WASHINGTON -- Though he remains, by measures of conventional wisdom and polling data, an outsider in the Democratic presidential primary, Sen. Bernie Sanders (I-Vt.) has still managed to spook the ideological center of the Democratic Party.
On Wednesday morning, the think tank Third Way held a briefing in which it warned candidates that they risked personal and broadly shared electoral harm if they echoed Sanders' populist message.
"You would be back to 1972 [if Bernie were nominated]," warned Bill Daley, President Barack Obama's former chief of staff and a Third Way board member, referencing the blowout Richard Nixon win that year. "It was not a happy time for Democrats. The guy has been a socialist his whole life and now decides he is a Democrat and therefore the Democratic Party has got to move to that extreme? I think it is a recipe for disaster."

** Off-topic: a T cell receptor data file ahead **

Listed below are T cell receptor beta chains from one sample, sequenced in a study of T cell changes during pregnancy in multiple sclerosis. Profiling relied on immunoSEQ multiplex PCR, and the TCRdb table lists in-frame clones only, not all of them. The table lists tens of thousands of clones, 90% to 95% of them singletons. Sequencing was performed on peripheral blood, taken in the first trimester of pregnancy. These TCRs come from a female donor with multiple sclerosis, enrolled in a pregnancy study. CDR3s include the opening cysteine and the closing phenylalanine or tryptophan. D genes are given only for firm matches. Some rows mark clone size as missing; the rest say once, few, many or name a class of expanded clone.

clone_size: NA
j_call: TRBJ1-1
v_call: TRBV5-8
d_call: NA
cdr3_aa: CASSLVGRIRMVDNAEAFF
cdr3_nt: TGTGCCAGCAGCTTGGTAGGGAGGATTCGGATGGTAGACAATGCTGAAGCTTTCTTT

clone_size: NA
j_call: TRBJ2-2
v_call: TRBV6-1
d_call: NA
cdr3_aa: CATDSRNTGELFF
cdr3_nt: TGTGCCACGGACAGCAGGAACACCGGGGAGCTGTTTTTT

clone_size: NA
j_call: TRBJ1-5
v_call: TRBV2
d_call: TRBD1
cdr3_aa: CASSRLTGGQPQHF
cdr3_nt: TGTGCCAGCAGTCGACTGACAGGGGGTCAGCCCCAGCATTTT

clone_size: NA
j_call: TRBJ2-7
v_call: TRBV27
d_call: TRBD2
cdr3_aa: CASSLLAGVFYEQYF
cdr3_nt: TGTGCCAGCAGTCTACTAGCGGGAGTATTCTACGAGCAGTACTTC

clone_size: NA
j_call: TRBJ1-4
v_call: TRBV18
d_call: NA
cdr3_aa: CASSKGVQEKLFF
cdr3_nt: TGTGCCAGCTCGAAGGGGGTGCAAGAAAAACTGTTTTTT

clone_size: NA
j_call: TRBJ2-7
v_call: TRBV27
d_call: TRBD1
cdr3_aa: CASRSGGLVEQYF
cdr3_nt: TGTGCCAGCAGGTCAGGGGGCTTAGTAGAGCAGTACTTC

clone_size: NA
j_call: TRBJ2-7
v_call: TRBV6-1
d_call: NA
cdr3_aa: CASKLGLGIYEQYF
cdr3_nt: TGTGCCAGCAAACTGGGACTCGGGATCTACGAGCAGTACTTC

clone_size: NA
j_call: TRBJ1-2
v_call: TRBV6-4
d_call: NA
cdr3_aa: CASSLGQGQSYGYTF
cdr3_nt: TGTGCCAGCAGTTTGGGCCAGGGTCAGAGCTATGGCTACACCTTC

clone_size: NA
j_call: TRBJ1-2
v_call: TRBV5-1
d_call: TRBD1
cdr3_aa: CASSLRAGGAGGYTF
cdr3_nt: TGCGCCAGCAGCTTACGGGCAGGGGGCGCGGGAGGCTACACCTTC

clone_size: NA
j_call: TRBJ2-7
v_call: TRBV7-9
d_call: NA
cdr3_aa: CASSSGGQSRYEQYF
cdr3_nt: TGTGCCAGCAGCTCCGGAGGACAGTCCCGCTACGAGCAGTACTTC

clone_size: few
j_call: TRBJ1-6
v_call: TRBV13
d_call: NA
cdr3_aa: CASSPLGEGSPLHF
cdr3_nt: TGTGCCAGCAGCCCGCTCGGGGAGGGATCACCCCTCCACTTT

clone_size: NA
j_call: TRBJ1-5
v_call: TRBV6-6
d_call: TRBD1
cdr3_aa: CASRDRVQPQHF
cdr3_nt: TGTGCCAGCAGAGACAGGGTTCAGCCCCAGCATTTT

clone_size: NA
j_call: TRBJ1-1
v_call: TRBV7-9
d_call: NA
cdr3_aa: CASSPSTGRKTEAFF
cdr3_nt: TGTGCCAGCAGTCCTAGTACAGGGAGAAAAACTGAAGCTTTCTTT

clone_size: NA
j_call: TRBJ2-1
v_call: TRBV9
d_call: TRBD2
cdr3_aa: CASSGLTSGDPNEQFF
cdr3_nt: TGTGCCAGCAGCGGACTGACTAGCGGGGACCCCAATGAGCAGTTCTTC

The rise of Sanders, though unanticipated, has exposed familiar ideological fissures within the Democratic Party. Virtually every modern presidential election has pitted an insurgent candidate with populist appeal against a more centrist-minded or establishment alternative.
Bill Clinton's win in 1992 ushered in a generation of modern, more moderate New Democrats. And when Clinton left office, several of his former staffers started up Third Way to discourage the party from reverting to its leftward ways. During the Obama era, the group issued similar warnings about the rise of Democratic populism and played consequential policy roles -- most memorably encouraging lawmakers to abandon the pursuit of a public option during the crafting of health care reform in 2010.